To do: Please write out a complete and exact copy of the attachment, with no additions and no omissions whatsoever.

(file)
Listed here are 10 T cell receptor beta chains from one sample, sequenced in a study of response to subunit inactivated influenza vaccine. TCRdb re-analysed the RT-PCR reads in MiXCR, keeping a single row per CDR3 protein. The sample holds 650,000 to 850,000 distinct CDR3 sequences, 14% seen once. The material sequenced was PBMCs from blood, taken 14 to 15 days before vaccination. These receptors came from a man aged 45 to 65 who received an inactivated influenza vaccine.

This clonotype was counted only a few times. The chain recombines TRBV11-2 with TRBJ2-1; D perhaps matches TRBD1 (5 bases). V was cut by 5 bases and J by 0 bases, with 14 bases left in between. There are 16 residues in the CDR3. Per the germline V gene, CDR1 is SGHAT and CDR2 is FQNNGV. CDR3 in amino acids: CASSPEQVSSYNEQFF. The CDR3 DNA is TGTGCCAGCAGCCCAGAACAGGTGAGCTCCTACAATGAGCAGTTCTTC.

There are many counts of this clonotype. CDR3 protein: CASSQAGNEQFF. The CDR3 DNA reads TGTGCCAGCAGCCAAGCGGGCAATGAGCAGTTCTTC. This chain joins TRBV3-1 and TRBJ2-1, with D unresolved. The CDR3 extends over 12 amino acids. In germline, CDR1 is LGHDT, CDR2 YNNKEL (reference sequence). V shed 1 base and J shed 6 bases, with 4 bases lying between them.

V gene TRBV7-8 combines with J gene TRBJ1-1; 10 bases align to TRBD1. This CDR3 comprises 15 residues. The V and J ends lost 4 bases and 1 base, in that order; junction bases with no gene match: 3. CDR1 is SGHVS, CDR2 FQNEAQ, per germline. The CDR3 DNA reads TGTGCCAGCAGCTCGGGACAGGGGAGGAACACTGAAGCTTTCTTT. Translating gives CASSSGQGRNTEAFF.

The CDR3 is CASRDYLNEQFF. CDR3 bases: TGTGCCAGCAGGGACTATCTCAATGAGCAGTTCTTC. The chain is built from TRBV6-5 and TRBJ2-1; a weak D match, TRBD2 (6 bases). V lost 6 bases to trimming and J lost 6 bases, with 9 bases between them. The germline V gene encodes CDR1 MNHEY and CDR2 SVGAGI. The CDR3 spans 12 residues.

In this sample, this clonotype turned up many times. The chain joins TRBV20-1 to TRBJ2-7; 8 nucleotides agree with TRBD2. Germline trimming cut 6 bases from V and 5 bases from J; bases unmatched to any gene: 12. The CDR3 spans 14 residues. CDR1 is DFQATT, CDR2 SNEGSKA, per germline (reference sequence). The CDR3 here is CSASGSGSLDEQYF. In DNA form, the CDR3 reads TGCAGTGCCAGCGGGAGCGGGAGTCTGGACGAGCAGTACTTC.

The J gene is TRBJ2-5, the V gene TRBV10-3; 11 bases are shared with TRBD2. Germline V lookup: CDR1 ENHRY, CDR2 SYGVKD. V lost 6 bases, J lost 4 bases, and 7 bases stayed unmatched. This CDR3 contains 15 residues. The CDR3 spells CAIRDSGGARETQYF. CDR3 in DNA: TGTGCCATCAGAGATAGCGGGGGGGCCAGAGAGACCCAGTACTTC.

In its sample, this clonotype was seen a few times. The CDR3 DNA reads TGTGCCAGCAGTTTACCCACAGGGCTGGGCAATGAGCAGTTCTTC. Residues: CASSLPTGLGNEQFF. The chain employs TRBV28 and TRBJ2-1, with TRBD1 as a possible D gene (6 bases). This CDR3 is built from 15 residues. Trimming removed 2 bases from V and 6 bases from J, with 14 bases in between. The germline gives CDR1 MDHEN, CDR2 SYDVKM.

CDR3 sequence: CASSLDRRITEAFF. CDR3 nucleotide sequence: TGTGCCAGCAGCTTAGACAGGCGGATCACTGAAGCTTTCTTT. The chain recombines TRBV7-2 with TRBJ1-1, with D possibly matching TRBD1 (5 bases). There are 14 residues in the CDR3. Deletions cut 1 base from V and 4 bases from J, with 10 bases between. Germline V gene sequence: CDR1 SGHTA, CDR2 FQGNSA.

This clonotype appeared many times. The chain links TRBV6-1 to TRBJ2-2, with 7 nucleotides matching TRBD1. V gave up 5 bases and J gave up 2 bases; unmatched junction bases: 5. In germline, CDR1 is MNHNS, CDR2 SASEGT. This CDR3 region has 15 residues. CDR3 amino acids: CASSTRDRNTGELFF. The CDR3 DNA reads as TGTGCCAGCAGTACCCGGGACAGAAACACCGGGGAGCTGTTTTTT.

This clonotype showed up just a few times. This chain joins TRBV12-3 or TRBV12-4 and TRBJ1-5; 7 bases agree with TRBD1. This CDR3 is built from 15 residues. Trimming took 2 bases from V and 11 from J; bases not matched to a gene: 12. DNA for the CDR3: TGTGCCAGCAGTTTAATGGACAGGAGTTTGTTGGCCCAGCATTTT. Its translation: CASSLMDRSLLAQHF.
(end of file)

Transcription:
Listed here are 10 T cell receptor beta chains from one sample, sequenced in a study of response to subunit inactivated influenza vaccine. TCRdb re-analysed the RT-PCR reads in MiXCR, keeping a single row per CDR3 protein. The sample holds 650,000 to 850,000 distinct CDR3 sequences, 14% seen once. The material sequenced was PBMCs from blood, taken 14 to 15 days before vaccination. These receptors came from a man aged 45 to 65 who received an inactivated influenza vaccine.

This clonotype was counted only a few times. The chain recombines TRBV11-2 with TRBJ2-1; D perhaps matches TRBD1 (5 bases). V was cut by 5 bases and J by 0 bases, with 14 bases left in between. There are 16 residues in the CDR3. Per the germline V gene, CDR1 is SGHAT and CDR2 is FQNNGV. CDR3 in amino acids: CASSPEQVSSYNEQFF. The CDR3 DNA is TGTGCCAGCAGCCCAGAACAGGTGAGCTCCTACAATGAGCAGTTCTTC.

There are many counts of this clonotype. CDR3 protein: CASSQAGNEQFF. The CDR3 DNA reads TGTGCCAGCAGCCAAGCGGGCAATGAGCAGTTCTTC. This chain joins TRBV3-1 and TRBJ2-1, with D unresolved. The CDR3 extends over 12 amino acids. In germline, CDR1 is LGHDT, CDR2 YNNKEL (reference sequence). V shed 1 base and J shed 6 bases, with 4 bases lying between them.

V gene TRBV7-8 combines with J gene TRBJ1-1; 10 bases align to TRBD1. This CDR3 comprises 15 residues. The V and J ends lost 4 bases and 1 base, in that order; junction bases with no gene match: 3. CDR1 is SGHVS, CDR2 FQNEAQ, per germline. The CDR3 DNA reads TGTGCCAGCAGCTCGGGACAGGGGAGGAACACTGAAGCTTTCTTT. Translating gives CASSSGQGRNTEAFF.

The CDR3 is CASRDYLNEQFF. CDR3 bases: TGTGCCAGCAGGGACTATCTCAATGAGCAGTTCTTC. The chain is built from TRBV6-5 and TRBJ2-1; a weak D match, TRBD2 (6 bases). V lost 6 bases to trimming and J lost 6 bases, with 9 bases between them. The germline V gene encodes CDR1 MNHEY and CDR2 SVGAGI. The CDR3 spans 12 residues.

In this sample, this clonotype turned up many times. The chain joins TRBV20-1 to TRBJ2-7; 8 nucleotides agree with TRBD2. Germline trimming cut 6 bases from V and 5 bases from J; bases unmatched to any gene: 12. The CDR3 spans 14 residues. CDR1 is DFQATT, CDR2 SNEGSKA, per germline (reference sequence). The CDR3 here is CSASGSGSLDEQYF. In DNA form, the CDR3 reads TGCAGTGCCAGCGGGAGCGGGAGTCTGGACGAGCAGTACTTC.

The J gene is TRBJ2-5, the V gene TRBV10-3; 11 bases are shared with TRBD2. Germline V lookup: CDR1 ENHRY, CDR2 SYGVKD. V lost 6 bases, J lost 4 bases, and 7 bases stayed unmatched. This CDR3 contains 15 residues. The CDR3 spells CAIRDSGGARETQYF. CDR3 in DNA: TGTGCCATCAGAGATAGCGGGGGGGCCAGAGAGACCCAGTACTTC.

In its sample, this clonotype was seen a few times. The CDR3 DNA reads TGTGCCAGCAGTTTACCCACAGGGCTGGGCAATGAGCAGTTCTTC. Residues: CASSLPTGLGNEQFF. The chain employs TRBV28 and TRBJ2-1, with TRBD1 as a possible D gene (6 bases). This CDR3 is built from 15 residues. Trimming removed 2 bases from V and 6 bases from J, with 14 bases in between. The germline gives CDR1 MDHEN, CDR2 SYDVKM.

CDR3 sequence: CASSLDRRITEAFF. CDR3 nucleotide sequence: TGTGCCAGCAGCTTAGACAGGCGGATCACTGAAGCTTTCTTT. The chain recombines TRBV7-2 with TRBJ1-1, with D possibly matching TRBD1 (5 bases). There are 14 residues in the CDR3. Deletions cut 1 base from V and 4 bases from J, with 10 bases between. Germline V gene sequence: CDR1 SGHTA, CDR2 FQGNSA.

This clonotype appeared many times. The chain links TRBV6-1 to TRBJ2-2, with 7 nucleotides matching TRBD1. V gave up 5 bases and J gave up 2 bases; unmatched junction bases: 5. In germline, CDR1 is MNHNS, CDR2 SASEGT. This CDR3 region has 15 residues. CDR3 amino acids: CASSTRDRNTGELFF. The CDR3 DNA reads as TGTGCCAGCAGTACCCGGGACAGAAACACCGGGGAGCTGTTTTTT.

This clonotype showed up just a few times. This chain joins TRBV12-3 or TRBV12-4 and TRBJ1-5; 7 bases agree with TRBD1. This CDR3 is built from 15 residues. Trimming took 2 bases from V and 11 from J; bases not matched to a gene: 12. DNA for the CDR3: TGTGCCAGCAGTTTAATGGACAGGAGTTTGTTGGCCCAGCATTTT. Its translation: CASSLMDRSLLAQHF.